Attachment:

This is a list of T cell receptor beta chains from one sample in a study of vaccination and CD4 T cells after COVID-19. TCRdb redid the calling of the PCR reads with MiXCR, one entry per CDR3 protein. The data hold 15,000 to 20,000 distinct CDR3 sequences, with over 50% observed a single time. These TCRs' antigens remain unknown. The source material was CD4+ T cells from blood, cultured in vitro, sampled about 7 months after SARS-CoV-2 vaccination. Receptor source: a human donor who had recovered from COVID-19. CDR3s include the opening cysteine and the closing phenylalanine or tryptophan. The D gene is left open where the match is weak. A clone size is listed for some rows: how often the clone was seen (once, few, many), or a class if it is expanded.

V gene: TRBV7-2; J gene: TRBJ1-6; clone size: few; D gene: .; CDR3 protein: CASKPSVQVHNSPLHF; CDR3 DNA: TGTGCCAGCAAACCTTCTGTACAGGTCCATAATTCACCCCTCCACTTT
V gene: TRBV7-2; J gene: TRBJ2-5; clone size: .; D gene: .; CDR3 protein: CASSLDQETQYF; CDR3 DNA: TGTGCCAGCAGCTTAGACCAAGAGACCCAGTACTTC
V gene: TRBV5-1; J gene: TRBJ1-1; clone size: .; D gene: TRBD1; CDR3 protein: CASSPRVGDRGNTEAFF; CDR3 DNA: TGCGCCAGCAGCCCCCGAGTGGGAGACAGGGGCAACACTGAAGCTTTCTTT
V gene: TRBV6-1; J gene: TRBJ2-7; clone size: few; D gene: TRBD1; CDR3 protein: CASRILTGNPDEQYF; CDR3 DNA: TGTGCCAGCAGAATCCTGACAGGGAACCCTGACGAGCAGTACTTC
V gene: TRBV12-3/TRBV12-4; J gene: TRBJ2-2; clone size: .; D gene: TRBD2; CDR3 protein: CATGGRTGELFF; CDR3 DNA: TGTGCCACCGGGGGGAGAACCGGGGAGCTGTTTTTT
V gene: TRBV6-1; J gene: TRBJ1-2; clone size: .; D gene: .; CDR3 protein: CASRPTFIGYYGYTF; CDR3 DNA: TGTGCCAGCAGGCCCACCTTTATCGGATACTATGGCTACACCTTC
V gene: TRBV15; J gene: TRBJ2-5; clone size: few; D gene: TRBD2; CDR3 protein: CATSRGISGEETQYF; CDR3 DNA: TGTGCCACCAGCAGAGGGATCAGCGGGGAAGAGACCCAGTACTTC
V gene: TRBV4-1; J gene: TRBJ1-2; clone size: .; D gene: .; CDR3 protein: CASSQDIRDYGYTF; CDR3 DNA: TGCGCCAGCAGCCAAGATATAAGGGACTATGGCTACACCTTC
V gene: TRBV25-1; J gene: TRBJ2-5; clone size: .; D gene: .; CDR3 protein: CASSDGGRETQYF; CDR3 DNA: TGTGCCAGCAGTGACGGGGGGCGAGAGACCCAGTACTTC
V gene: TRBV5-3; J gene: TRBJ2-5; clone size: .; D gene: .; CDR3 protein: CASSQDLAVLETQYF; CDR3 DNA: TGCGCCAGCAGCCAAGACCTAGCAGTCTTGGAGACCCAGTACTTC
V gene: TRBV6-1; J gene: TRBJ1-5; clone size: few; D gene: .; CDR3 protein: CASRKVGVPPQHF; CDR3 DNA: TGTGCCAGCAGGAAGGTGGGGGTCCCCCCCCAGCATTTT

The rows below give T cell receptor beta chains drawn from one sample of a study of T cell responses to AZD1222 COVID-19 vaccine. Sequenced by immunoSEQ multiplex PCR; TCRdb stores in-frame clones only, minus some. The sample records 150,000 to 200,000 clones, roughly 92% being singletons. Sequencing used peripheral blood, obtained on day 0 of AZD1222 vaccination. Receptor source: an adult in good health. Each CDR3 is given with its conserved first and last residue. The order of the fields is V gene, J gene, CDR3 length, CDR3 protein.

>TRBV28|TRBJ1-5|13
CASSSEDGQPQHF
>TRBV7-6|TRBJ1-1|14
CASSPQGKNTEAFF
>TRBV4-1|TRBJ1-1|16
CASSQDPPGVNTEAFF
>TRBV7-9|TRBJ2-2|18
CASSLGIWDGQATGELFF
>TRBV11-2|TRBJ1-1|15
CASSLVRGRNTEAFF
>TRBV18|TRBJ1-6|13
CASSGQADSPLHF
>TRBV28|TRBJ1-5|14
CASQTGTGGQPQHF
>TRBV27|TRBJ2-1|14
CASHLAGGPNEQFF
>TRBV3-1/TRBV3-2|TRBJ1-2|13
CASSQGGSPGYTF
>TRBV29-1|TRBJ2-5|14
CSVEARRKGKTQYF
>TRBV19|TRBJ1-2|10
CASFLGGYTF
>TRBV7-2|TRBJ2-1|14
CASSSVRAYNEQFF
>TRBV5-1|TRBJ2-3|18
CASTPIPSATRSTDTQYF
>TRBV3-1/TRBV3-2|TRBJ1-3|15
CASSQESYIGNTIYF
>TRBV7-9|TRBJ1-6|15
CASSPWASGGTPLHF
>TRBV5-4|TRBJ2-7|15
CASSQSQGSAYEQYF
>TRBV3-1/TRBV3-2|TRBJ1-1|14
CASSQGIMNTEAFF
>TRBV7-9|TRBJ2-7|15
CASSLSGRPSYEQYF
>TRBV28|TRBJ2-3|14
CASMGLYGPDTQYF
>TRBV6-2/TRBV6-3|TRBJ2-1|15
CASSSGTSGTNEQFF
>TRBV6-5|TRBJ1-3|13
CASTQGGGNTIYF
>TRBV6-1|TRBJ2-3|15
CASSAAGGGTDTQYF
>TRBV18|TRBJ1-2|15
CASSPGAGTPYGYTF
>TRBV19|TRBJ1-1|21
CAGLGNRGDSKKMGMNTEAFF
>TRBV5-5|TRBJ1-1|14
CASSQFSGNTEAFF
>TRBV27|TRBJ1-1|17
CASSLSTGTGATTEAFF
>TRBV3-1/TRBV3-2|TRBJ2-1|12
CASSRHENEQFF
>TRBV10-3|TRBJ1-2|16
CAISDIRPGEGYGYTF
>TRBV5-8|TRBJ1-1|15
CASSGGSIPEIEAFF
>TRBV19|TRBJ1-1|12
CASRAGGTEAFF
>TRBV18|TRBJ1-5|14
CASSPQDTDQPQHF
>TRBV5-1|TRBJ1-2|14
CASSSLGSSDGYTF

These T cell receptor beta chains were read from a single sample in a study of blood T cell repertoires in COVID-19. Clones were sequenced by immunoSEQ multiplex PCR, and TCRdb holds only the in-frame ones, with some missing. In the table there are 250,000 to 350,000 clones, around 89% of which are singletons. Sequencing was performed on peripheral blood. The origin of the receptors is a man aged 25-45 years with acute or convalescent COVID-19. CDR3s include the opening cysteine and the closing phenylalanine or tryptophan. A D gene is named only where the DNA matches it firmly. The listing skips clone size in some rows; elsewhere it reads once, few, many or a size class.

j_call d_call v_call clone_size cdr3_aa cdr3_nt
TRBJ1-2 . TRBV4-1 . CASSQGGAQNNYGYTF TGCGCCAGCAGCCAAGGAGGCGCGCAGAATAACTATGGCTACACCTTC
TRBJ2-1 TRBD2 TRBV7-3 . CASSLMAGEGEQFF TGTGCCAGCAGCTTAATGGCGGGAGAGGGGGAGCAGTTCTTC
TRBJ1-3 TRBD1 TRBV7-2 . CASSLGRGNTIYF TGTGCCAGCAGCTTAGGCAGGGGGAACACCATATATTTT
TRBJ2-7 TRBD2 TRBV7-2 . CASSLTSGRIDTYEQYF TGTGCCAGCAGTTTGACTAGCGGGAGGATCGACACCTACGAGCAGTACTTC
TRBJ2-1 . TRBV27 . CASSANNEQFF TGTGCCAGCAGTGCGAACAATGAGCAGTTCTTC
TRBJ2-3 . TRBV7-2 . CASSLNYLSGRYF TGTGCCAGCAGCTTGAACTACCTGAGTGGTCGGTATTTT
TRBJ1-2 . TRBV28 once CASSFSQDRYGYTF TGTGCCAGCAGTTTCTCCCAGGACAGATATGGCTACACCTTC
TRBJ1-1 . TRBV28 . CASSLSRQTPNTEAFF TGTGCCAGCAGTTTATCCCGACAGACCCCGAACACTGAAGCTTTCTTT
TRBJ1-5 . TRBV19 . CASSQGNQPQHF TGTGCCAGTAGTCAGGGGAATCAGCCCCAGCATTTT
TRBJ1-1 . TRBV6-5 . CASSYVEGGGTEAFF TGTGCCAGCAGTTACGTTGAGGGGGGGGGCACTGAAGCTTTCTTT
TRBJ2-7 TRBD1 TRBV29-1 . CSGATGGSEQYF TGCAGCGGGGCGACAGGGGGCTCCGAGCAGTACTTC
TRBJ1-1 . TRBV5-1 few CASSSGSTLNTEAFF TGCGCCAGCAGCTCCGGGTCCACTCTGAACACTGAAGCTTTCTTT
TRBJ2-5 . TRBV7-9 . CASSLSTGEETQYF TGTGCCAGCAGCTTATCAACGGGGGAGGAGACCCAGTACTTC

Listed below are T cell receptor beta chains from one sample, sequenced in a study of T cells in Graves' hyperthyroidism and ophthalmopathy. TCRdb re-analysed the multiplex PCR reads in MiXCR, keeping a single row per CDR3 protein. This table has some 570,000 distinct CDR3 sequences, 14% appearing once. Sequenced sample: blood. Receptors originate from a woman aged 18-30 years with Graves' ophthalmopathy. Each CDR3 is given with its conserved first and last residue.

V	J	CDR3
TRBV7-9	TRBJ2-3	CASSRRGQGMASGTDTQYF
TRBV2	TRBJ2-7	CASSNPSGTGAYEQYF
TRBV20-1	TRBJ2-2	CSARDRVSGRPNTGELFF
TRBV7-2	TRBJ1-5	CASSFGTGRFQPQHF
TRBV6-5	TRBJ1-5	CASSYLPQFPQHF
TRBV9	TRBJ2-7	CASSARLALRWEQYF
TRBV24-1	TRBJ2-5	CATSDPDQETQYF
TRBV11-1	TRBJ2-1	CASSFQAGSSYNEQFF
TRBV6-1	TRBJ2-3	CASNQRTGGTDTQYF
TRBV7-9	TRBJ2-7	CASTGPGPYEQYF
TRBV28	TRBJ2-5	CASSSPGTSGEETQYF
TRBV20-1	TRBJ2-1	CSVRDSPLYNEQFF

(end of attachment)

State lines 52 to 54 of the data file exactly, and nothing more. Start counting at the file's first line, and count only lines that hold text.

>TRBV6-2/TRBV6-3|TRBJ2-1|15
CASSSGTSGTNEQFF
>TRBV6-5|TRBJ1-3|13